Inco says protest ends at Indonesian nickel mine

JAKARTA, Aug 11 (Reuters) - Villagers at a Sulawesi mine operated by PT International Nickel Indonesia Tbk INCO.JK have ended a protest over jobs after reaching an agreement with Inco, the company said on Tuesday.

Last month, Inco said it planned to cut 87 jobs, or nearly 3 percent of its workforce, to reduce costs in response to the global financial crisis, which has reduced demand for stainless steel and thus nickel, a key input.

Hundreds of villagers had blocked a road to Inco’s mine in Sorowako, South Sulawesi, since last week over concerns there would be more job cuts by the firm.

Inco, in which Brazil's Vale Inco Ltd. VALE5.SA has a 60.8 percent stake, has said the blockade did not affect production at the mine.

“The community has agreed to end their rally after a meeting with the management,” Jannus Siahaan, Inco’s spokesman said.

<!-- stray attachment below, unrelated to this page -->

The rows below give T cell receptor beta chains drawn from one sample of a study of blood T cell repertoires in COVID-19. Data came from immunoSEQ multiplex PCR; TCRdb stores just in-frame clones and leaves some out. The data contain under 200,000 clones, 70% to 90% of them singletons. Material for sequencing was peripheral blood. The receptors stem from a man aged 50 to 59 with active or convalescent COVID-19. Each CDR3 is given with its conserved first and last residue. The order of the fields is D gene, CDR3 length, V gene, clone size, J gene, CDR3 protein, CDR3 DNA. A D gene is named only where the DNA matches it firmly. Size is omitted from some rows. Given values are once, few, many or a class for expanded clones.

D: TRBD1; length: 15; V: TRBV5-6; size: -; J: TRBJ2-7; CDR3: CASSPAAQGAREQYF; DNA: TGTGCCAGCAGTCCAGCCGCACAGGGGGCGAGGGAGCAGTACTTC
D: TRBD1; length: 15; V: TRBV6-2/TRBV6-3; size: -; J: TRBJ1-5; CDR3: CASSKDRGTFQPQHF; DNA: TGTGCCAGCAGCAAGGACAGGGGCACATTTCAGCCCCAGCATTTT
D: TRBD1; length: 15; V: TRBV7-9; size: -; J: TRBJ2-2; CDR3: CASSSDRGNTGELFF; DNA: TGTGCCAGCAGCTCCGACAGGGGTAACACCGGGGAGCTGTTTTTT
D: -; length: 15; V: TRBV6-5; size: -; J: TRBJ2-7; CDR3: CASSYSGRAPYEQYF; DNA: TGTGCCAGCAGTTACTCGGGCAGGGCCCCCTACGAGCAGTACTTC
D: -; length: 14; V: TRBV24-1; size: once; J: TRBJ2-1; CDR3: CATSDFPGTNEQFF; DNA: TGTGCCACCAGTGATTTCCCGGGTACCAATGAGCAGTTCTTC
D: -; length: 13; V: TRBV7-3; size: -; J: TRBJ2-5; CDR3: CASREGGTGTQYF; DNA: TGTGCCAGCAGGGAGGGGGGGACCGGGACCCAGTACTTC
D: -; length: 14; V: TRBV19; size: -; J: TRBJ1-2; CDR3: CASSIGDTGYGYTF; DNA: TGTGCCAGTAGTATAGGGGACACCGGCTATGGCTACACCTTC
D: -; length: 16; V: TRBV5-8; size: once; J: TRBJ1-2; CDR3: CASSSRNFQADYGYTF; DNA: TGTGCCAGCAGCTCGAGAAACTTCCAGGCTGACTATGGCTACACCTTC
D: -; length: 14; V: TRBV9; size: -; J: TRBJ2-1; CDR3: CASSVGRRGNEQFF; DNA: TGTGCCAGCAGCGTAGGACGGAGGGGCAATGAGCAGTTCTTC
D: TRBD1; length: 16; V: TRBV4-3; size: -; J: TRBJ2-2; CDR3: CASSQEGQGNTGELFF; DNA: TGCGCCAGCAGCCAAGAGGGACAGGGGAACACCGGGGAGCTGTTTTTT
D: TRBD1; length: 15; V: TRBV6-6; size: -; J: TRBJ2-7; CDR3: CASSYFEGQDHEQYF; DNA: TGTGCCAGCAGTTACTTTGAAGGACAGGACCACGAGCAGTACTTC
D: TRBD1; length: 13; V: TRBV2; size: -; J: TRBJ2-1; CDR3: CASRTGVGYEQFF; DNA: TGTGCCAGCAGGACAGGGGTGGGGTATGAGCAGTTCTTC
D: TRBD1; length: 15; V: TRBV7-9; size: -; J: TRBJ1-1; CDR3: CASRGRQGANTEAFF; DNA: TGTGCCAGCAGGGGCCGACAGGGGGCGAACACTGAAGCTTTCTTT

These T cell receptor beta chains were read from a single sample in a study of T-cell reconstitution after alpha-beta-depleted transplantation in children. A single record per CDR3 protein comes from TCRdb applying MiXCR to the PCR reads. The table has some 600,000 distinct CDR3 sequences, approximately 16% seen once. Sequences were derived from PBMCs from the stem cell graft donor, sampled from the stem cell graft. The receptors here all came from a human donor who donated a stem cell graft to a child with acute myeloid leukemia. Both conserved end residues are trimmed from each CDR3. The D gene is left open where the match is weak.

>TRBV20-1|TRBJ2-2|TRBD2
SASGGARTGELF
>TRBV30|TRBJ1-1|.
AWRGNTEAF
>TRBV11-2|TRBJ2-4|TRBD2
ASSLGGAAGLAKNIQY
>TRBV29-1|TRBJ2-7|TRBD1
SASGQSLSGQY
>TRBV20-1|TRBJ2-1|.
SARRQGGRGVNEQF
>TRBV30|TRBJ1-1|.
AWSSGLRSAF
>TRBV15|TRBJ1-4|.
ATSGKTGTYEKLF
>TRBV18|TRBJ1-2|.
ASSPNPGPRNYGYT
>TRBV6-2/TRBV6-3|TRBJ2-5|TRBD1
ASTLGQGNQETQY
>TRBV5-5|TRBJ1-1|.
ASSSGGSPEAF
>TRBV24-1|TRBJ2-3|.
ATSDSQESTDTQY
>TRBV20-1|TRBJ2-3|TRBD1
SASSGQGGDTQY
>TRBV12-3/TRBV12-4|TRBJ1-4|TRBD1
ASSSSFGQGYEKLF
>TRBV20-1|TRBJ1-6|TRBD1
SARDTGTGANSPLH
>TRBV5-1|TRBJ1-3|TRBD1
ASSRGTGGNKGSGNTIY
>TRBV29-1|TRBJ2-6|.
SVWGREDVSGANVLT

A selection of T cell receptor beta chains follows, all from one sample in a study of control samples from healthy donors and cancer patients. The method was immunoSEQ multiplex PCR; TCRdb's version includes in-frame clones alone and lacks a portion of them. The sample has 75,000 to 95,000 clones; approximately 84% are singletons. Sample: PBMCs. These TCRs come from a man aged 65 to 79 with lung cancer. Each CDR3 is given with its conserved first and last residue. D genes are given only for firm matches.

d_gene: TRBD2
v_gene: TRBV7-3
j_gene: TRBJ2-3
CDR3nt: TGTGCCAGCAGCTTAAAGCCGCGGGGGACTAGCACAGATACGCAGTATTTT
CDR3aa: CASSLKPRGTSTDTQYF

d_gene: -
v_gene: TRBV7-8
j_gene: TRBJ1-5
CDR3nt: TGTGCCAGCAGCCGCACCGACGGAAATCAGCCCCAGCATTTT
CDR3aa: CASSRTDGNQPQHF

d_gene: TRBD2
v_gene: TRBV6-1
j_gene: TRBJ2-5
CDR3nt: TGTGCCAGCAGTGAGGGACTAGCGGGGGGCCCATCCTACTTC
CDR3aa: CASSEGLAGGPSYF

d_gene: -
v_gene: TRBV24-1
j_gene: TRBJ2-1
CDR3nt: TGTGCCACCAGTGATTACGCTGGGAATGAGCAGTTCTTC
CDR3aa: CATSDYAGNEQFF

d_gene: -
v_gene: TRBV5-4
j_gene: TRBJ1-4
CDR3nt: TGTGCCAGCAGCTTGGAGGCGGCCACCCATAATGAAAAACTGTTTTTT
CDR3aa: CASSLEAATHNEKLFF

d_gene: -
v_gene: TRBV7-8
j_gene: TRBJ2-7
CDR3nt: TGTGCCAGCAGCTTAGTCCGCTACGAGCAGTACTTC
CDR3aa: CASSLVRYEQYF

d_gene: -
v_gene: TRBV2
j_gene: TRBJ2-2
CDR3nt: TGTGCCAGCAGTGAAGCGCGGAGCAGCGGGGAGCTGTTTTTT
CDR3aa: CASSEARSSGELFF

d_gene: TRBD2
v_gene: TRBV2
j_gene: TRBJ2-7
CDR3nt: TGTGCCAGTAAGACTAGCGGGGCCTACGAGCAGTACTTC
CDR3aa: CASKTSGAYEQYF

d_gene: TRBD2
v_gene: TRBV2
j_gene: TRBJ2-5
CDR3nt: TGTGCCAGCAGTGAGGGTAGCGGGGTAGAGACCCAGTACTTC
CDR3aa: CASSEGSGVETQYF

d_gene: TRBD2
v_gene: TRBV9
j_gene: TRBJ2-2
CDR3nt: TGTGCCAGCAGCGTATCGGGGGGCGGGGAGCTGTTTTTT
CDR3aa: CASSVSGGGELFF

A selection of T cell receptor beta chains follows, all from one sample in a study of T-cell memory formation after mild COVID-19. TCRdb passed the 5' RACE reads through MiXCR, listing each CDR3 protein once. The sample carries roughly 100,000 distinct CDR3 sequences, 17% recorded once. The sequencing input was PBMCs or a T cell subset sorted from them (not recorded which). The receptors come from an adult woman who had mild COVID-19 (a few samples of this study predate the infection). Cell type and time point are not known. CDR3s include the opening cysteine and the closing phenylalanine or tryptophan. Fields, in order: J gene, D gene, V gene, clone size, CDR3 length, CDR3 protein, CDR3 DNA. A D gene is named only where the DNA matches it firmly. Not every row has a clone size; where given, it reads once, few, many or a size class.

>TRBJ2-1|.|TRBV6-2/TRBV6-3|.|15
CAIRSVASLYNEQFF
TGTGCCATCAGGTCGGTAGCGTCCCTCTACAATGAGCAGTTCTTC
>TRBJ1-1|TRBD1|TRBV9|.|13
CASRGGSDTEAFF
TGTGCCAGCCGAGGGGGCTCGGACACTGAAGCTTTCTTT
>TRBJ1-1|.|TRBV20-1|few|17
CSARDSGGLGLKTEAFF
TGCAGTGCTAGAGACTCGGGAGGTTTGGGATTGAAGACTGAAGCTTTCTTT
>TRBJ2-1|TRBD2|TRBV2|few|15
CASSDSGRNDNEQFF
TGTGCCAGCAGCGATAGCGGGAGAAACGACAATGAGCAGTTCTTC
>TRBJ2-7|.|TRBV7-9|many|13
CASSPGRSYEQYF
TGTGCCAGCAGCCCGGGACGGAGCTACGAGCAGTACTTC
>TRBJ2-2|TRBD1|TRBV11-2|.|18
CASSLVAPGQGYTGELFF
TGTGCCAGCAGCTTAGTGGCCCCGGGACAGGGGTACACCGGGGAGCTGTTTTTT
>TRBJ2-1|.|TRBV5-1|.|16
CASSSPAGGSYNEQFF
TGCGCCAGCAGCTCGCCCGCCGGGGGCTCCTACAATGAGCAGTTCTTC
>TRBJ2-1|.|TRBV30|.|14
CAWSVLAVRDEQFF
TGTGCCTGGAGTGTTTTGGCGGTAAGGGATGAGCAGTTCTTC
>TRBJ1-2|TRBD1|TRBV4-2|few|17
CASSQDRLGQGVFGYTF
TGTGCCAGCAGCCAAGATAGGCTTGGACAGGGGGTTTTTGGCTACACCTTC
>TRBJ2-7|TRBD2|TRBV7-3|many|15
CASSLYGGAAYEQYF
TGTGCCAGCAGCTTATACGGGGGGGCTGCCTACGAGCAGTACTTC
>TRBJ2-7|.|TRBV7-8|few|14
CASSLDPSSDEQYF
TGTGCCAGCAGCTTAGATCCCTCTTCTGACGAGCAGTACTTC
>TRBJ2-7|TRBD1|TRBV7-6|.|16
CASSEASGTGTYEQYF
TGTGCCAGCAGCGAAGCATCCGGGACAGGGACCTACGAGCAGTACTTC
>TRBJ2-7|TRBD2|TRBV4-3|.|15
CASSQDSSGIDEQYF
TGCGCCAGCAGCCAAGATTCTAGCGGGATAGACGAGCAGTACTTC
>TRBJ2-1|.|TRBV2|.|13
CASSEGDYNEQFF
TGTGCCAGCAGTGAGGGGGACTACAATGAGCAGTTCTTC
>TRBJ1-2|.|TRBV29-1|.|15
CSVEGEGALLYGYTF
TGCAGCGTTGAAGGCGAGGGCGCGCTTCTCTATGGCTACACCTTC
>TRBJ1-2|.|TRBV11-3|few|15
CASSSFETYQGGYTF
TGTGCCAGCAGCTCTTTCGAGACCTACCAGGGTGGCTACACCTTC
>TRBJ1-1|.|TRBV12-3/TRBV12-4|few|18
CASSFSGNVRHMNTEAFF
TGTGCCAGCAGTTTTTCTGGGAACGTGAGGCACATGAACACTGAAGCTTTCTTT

“The restructuring programme will refer to national labour regulations and a working agreement with employees,” Siahaan said.

Future restructuring plans will be discussed with a team made up of local government, community groups and Inco, he said.

Inco has around 3,400 employees, most of whom work at its mining site in Sorowako, South Sulawesi. It said the job cuts, which will affect workers near retirement age and some foreigners, will not affect this year’s production.

In May, Inco revised down its capital expenditure plans this year to $166.4 million, from $228.8 million initially planned in February, reflecting a slump in global demand for nickel.

Reporting by Fitri Wulandari; Editing by Ed Davies